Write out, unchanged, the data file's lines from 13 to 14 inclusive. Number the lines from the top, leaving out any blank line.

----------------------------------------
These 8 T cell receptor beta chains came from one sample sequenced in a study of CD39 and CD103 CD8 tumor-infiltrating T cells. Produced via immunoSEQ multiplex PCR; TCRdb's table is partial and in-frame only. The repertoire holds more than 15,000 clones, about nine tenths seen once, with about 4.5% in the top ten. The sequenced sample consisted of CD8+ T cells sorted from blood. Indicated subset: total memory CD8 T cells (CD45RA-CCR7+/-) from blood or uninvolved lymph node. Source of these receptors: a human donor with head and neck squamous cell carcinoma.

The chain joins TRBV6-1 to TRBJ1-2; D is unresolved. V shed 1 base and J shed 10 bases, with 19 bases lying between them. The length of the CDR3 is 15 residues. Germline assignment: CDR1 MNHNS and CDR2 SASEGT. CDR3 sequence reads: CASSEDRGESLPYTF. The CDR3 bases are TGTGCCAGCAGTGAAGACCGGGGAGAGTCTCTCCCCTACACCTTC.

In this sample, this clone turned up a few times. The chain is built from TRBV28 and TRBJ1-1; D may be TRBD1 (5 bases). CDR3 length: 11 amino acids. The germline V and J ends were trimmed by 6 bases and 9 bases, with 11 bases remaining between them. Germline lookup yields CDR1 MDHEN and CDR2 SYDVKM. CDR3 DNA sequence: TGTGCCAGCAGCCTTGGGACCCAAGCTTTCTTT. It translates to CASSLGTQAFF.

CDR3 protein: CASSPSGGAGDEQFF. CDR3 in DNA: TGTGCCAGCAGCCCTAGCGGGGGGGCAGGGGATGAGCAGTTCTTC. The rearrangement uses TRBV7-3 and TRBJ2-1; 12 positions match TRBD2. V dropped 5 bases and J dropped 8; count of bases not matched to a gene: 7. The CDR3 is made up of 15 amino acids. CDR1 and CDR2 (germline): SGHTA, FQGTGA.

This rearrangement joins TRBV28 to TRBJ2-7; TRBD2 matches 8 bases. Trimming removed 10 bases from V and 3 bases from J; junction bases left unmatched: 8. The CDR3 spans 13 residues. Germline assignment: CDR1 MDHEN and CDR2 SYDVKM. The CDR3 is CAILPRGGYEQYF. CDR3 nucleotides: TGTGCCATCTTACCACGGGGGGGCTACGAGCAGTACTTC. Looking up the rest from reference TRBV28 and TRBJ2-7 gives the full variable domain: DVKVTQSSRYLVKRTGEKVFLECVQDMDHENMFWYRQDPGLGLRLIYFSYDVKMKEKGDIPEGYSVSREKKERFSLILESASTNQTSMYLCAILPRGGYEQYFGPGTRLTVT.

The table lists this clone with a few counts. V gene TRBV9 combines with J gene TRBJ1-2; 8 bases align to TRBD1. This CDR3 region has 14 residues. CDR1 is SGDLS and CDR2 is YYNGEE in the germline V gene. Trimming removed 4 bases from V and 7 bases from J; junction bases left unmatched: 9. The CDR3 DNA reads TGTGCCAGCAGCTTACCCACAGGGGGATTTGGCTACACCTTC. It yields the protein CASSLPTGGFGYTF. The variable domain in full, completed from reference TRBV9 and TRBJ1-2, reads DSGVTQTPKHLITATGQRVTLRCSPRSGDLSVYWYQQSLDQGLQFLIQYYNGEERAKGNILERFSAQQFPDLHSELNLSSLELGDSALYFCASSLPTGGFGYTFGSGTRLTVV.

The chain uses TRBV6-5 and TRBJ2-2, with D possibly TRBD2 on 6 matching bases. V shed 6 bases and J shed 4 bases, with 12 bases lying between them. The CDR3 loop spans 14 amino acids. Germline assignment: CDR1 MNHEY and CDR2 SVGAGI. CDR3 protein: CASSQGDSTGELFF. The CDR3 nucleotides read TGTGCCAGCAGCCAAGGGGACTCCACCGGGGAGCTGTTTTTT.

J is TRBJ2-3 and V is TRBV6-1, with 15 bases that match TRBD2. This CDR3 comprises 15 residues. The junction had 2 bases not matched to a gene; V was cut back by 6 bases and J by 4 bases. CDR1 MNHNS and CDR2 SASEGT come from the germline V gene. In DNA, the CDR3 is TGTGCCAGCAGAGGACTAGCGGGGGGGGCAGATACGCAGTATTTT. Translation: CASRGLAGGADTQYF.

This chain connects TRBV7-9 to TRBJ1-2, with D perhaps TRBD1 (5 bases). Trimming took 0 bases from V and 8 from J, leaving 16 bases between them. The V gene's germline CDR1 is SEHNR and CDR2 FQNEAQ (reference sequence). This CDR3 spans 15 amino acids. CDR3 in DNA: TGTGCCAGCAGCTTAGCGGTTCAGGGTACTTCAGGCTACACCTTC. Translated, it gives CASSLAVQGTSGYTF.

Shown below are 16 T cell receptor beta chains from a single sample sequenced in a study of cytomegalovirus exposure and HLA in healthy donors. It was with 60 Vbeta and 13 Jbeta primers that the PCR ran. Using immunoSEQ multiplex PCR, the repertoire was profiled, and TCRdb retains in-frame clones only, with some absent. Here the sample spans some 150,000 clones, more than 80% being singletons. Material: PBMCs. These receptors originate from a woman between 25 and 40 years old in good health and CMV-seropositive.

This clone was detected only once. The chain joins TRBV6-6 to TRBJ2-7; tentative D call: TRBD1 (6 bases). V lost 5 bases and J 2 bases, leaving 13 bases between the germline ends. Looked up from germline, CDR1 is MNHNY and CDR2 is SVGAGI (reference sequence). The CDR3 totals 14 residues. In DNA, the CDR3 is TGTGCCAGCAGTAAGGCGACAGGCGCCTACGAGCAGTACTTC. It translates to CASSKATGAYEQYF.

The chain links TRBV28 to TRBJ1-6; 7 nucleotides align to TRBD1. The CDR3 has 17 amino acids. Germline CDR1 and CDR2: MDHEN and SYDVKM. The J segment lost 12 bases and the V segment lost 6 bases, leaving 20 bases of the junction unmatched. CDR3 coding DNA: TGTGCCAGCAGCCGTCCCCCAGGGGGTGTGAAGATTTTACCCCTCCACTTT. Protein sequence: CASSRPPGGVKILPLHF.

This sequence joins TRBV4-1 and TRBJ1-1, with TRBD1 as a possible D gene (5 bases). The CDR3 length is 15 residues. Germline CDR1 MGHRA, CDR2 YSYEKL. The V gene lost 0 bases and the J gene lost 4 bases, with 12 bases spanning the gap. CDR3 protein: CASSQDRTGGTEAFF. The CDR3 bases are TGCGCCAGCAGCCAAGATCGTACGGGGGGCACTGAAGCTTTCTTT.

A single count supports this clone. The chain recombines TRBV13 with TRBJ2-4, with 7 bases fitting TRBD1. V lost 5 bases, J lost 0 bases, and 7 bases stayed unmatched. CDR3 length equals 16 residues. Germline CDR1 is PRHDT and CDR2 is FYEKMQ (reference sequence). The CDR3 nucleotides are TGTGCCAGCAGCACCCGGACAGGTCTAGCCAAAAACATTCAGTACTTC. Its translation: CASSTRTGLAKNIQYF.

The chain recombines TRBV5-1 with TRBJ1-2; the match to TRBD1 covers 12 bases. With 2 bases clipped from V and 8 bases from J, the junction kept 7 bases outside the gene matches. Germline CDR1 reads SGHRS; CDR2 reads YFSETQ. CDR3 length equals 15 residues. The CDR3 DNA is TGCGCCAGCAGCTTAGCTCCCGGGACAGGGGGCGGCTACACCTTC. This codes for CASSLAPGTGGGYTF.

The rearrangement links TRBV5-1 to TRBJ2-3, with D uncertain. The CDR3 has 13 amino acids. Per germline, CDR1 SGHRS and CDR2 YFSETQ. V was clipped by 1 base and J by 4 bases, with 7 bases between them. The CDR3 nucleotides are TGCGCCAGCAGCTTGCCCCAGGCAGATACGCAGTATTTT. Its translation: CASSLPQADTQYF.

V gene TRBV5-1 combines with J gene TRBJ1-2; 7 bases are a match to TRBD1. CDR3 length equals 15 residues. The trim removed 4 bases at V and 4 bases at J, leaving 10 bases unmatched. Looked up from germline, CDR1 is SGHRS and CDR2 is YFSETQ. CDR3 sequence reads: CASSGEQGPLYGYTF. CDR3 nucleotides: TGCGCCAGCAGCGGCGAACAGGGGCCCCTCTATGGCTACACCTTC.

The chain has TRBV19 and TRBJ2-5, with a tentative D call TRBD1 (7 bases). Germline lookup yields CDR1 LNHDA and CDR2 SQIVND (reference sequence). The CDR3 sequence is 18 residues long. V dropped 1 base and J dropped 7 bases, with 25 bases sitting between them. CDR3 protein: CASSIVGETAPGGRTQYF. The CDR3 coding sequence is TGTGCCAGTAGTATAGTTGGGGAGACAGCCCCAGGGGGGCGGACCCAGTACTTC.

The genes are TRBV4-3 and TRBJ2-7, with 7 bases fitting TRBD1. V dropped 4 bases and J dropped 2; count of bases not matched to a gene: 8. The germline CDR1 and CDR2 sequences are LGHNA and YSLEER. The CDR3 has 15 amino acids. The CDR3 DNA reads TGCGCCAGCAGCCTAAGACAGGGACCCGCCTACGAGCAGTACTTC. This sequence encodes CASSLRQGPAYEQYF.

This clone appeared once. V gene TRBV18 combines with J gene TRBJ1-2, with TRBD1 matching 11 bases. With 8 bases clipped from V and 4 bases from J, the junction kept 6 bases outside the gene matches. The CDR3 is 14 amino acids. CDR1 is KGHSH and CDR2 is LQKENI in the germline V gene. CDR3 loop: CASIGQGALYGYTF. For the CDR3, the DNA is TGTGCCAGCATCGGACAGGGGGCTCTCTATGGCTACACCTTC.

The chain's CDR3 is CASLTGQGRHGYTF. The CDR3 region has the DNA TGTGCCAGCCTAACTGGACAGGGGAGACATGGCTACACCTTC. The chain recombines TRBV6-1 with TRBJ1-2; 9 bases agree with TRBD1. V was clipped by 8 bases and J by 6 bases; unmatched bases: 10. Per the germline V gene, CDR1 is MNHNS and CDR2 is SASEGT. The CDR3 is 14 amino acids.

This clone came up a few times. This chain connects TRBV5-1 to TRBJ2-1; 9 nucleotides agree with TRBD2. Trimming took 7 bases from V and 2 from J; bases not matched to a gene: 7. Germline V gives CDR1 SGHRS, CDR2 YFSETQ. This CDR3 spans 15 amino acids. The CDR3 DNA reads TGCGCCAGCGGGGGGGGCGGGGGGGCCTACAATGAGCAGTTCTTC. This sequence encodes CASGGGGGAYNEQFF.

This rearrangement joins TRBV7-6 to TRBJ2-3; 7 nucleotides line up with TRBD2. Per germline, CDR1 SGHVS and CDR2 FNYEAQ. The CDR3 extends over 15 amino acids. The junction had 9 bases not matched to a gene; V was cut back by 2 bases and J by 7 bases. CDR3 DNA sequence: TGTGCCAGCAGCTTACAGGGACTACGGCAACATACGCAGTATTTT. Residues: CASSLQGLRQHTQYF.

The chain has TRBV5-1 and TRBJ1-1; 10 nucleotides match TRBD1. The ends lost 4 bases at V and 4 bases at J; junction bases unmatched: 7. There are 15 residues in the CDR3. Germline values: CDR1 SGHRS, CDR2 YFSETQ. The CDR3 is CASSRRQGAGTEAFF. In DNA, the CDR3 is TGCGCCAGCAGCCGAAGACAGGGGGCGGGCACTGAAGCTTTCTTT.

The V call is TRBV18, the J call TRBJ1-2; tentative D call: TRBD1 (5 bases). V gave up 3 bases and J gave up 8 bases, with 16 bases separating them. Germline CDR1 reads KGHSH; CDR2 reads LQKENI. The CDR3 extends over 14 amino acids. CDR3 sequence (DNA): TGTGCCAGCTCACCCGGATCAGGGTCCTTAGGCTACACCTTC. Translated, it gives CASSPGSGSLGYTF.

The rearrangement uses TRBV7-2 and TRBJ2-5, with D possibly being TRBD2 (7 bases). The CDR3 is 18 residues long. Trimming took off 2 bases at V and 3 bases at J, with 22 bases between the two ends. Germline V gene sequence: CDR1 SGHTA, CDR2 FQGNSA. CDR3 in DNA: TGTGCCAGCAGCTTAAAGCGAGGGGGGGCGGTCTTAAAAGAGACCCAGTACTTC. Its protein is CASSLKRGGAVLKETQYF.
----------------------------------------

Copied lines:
This sequence joins TRBV4-1 and TRBJ1-1, with TRBD1 as a possible D gene (5 bases). The CDR3 length is 15 residues. Germline CDR1 MGHRA, CDR2 YSYEKL. The V gene lost 0 bases and the J gene lost 4 bases, with 12 bases spanning the gap. CDR3 protein: CASSQDRTGGTEAFF. The CDR3 bases are TGCGCCAGCAGCCAAGATCGTACGGGGGGCACTGAAGCTTTCTTT.

A single count supports this clone. The chain recombines TRBV13 with TRBJ2-4, with 7 bases fitting TRBD1. V lost 5 bases, J lost 0 bases, and 7 bases stayed unmatched. CDR3 length equals 16 residues. Germline CDR1 is PRHDT and CDR2 is FYEKMQ (reference sequence). The CDR3 nucleotides are TGTGCCAGCAGCACCCGGACAGGTCTAGCCAAAAACATTCAGTACTTC. Its translation: CASSTRTGLAKNIQYF.